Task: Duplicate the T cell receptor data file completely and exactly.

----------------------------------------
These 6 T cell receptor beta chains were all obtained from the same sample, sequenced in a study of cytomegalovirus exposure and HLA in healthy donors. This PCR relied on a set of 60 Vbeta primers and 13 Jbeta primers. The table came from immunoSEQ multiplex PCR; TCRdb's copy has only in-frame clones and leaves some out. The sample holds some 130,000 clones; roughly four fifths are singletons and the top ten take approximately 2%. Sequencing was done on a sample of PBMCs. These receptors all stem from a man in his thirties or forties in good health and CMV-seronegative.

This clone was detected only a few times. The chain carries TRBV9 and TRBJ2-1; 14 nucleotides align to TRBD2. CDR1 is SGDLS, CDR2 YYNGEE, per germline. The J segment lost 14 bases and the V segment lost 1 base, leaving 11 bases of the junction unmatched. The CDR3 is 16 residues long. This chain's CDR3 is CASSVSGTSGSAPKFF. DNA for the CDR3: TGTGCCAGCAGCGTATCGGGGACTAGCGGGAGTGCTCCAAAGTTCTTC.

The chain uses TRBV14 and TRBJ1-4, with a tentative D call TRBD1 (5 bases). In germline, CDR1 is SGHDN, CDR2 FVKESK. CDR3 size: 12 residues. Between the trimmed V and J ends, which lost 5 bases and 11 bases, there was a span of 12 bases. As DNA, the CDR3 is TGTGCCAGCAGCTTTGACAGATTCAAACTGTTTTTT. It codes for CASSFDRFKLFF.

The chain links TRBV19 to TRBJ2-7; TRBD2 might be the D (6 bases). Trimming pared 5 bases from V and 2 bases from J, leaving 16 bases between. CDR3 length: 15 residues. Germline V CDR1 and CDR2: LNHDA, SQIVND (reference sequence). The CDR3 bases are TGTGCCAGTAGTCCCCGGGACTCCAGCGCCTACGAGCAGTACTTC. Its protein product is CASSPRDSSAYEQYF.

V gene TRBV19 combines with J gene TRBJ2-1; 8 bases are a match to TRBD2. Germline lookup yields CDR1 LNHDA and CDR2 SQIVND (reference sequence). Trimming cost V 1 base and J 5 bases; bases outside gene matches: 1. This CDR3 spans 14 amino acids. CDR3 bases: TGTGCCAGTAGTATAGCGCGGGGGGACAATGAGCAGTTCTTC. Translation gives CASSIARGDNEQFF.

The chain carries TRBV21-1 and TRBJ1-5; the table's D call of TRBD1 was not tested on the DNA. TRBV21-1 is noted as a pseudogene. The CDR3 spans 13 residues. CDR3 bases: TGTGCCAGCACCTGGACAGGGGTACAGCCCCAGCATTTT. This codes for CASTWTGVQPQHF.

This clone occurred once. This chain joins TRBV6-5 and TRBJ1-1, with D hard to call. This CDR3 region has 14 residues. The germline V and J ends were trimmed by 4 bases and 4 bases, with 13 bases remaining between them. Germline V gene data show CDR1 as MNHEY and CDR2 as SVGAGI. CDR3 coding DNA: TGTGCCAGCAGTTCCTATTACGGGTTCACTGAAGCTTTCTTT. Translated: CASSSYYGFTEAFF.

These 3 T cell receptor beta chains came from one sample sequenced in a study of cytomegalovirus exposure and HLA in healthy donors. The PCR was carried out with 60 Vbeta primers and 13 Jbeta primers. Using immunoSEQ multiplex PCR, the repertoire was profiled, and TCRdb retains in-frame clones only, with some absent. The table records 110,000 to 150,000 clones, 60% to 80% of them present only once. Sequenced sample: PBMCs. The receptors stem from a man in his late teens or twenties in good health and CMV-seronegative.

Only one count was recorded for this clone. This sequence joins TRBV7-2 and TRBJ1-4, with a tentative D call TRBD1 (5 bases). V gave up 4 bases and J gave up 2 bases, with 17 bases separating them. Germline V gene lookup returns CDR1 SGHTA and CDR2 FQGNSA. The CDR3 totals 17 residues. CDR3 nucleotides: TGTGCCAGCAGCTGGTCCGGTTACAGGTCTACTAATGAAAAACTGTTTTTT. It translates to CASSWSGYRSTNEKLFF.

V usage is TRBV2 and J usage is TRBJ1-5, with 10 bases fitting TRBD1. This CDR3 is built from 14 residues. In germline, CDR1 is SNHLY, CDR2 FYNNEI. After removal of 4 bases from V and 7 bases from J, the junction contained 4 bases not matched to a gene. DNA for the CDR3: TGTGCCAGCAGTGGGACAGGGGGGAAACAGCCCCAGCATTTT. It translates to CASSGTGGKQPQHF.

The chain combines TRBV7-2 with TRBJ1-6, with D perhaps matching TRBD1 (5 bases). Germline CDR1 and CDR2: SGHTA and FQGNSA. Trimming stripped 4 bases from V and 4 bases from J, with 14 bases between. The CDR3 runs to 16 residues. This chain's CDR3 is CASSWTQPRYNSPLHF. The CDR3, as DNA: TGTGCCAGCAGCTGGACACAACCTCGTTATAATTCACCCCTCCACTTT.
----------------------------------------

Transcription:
These 6 T cell receptor beta chains were all obtained from the same sample, sequenced in a study of cytomegalovirus exposure and HLA in healthy donors. This PCR relied on a set of 60 Vbeta primers and 13 Jbeta primers. The table came from immunoSEQ multiplex PCR; TCRdb's copy has only in-frame clones and leaves some out. The sample holds some 130,000 clones; roughly four fifths are singletons and the top ten take approximately 2%. Sequencing was done on a sample of PBMCs. These receptors all stem from a man in his thirties or forties in good health and CMV-seronegative.

This clone was detected only a few times. The chain carries TRBV9 and TRBJ2-1; 14 nucleotides align to TRBD2. CDR1 is SGDLS, CDR2 YYNGEE, per germline. The J segment lost 14 bases and the V segment lost 1 base, leaving 11 bases of the junction unmatched. The CDR3 is 16 residues long. This chain's CDR3 is CASSVSGTSGSAPKFF. DNA for the CDR3: TGTGCCAGCAGCGTATCGGGGACTAGCGGGAGTGCTCCAAAGTTCTTC.

The chain uses TRBV14 and TRBJ1-4, with a tentative D call TRBD1 (5 bases). In germline, CDR1 is SGHDN, CDR2 FVKESK. CDR3 size: 12 residues. Between the trimmed V and J ends, which lost 5 bases and 11 bases, there was a span of 12 bases. As DNA, the CDR3 is TGTGCCAGCAGCTTTGACAGATTCAAACTGTTTTTT. It codes for CASSFDRFKLFF.

The chain links TRBV19 to TRBJ2-7; TRBD2 might be the D (6 bases). Trimming pared 5 bases from V and 2 bases from J, leaving 16 bases between. CDR3 length: 15 residues. Germline V CDR1 and CDR2: LNHDA, SQIVND (reference sequence). The CDR3 bases are TGTGCCAGTAGTCCCCGGGACTCCAGCGCCTACGAGCAGTACTTC. Its protein product is CASSPRDSSAYEQYF.

V gene TRBV19 combines with J gene TRBJ2-1; 8 bases are a match to TRBD2. Germline lookup yields CDR1 LNHDA and CDR2 SQIVND (reference sequence). Trimming cost V 1 base and J 5 bases; bases outside gene matches: 1. This CDR3 spans 14 amino acids. CDR3 bases: TGTGCCAGTAGTATAGCGCGGGGGGACAATGAGCAGTTCTTC. Translation gives CASSIARGDNEQFF.

The chain carries TRBV21-1 and TRBJ1-5; the table's D call of TRBD1 was not tested on the DNA. TRBV21-1 is noted as a pseudogene. The CDR3 spans 13 residues. CDR3 bases: TGTGCCAGCACCTGGACAGGGGTACAGCCCCAGCATTTT. This codes for CASTWTGVQPQHF.

This clone occurred once. This chain joins TRBV6-5 and TRBJ1-1, with D hard to call. This CDR3 region has 14 residues. The germline V and J ends were trimmed by 4 bases and 4 bases, with 13 bases remaining between them. Germline V gene data show CDR1 as MNHEY and CDR2 as SVGAGI. CDR3 coding DNA: TGTGCCAGCAGTTCCTATTACGGGTTCACTGAAGCTTTCTTT. Translated: CASSSYYGFTEAFF.

These 3 T cell receptor beta chains came from one sample sequenced in a study of cytomegalovirus exposure and HLA in healthy donors. The PCR was carried out with 60 Vbeta primers and 13 Jbeta primers. Using immunoSEQ multiplex PCR, the repertoire was profiled, and TCRdb retains in-frame clones only, with some absent. The table records 110,000 to 150,000 clones, 60% to 80% of them present only once. Sequenced sample: PBMCs. The receptors stem from a man in his late teens or twenties in good health and CMV-seronegative.

Only one count was recorded for this clone. This sequence joins TRBV7-2 and TRBJ1-4, with a tentative D call TRBD1 (5 bases). V gave up 4 bases and J gave up 2 bases, with 17 bases separating them. Germline V gene lookup returns CDR1 SGHTA and CDR2 FQGNSA. The CDR3 totals 17 residues. CDR3 nucleotides: TGTGCCAGCAGCTGGTCCGGTTACAGGTCTACTAATGAAAAACTGTTTTTT. It translates to CASSWSGYRSTNEKLFF.

V usage is TRBV2 and J usage is TRBJ1-5, with 10 bases fitting TRBD1. This CDR3 is built from 14 residues. In germline, CDR1 is SNHLY, CDR2 FYNNEI. After removal of 4 bases from V and 7 bases from J, the junction contained 4 bases not matched to a gene. DNA for the CDR3: TGTGCCAGCAGTGGGACAGGGGGGAAACAGCCCCAGCATTTT. It translates to CASSGTGGKQPQHF.

The chain combines TRBV7-2 with TRBJ1-6, with D perhaps matching TRBD1 (5 bases). Germline CDR1 and CDR2: SGHTA and FQGNSA. Trimming stripped 4 bases from V and 4 bases from J, with 14 bases between. The CDR3 runs to 16 residues. This chain's CDR3 is CASSWTQPRYNSPLHF. The CDR3, as DNA: TGTGCCAGCAGCTGGACACAACCTCGTTATAATTCACCCCTCCACTTT.